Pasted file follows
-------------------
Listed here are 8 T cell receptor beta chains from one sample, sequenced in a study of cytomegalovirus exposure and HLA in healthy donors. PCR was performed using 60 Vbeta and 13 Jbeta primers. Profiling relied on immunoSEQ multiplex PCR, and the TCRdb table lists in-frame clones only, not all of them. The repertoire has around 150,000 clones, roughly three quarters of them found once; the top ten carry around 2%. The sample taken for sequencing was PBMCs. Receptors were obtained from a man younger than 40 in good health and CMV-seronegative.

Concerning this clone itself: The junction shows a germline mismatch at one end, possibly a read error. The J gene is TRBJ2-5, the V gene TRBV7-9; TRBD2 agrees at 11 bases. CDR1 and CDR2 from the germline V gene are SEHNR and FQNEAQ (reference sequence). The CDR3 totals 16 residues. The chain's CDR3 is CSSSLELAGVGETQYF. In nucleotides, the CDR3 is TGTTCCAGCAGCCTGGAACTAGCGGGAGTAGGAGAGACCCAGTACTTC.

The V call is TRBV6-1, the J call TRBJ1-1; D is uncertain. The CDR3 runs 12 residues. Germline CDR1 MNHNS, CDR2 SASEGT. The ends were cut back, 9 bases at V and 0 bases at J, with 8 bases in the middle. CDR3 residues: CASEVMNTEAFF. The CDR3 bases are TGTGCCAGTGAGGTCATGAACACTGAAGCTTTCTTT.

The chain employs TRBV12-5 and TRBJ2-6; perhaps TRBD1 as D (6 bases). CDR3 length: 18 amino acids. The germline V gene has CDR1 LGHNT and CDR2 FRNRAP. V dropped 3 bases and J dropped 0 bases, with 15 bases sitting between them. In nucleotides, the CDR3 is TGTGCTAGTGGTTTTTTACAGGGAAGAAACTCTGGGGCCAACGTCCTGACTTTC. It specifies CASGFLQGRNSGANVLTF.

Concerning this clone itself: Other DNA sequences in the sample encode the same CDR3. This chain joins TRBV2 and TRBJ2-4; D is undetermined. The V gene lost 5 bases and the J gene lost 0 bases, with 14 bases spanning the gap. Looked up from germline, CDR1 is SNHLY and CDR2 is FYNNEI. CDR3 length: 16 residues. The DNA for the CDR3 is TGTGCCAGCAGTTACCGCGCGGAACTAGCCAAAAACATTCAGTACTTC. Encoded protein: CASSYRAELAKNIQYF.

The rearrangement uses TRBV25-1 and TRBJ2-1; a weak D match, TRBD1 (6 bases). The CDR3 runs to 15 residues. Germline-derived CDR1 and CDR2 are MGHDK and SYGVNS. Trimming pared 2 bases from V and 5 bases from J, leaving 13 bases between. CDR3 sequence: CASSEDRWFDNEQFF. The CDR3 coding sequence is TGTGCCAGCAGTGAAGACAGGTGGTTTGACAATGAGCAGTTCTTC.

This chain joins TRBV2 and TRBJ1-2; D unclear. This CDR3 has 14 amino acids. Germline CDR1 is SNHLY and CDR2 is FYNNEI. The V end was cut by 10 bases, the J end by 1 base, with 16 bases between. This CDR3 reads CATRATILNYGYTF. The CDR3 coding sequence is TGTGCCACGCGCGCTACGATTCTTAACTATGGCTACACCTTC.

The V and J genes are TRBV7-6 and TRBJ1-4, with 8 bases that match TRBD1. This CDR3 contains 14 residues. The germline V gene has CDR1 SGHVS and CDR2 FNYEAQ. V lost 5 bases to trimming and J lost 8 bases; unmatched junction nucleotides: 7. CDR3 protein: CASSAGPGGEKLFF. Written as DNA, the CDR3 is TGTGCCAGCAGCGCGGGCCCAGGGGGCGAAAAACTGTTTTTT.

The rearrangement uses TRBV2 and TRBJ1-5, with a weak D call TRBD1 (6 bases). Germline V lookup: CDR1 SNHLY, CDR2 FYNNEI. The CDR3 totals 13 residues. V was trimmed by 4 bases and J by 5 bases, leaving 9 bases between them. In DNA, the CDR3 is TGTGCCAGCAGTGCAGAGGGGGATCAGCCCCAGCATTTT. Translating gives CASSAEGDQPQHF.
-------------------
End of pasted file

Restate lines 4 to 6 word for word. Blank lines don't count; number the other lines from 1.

The chain employs TRBV12-5 and TRBJ2-6; perhaps TRBD1 as D (6 bases). CDR3 length: 18 amino acids. The germline V gene has CDR1 LGHNT and CDR2 FRNRAP. V dropped 3 bases and J dropped 0 bases, with 15 bases sitting between them. In nucleotides, the CDR3 is TGTGCTAGTGGTTTTTTACAGGGAAGAAACTCTGGGGCCAACGTCCTGACTTTC. It specifies CASGFLQGRNSGANVLTF.

Concerning this clone itself: Other DNA sequences in the sample encode the same CDR3. This chain joins TRBV2 and TRBJ2-4; D is undetermined. The V gene lost 5 bases and the J gene lost 0 bases, with 14 bases spanning the gap. Looked up from germline, CDR1 is SNHLY and CDR2 is FYNNEI. CDR3 length: 16 residues. The DNA for the CDR3 is TGTGCCAGCAGTTACCGCGCGGAACTAGCCAAAAACATTCAGTACTTC. Encoded protein: CASSYRAELAKNIQYF.

The rearrangement uses TRBV25-1 and TRBJ2-1; a weak D match, TRBD1 (6 bases). The CDR3 runs to 15 residues. Germline-derived CDR1 and CDR2 are MGHDK and SYGVNS. Trimming pared 2 bases from V and 5 bases from J, leaving 13 bases between. CDR3 sequence: CASSEDRWFDNEQFF. The CDR3 coding sequence is TGTGCCAGCAGTGAAGACAGGTGGTTTGACAATGAGCAGTTCTTC.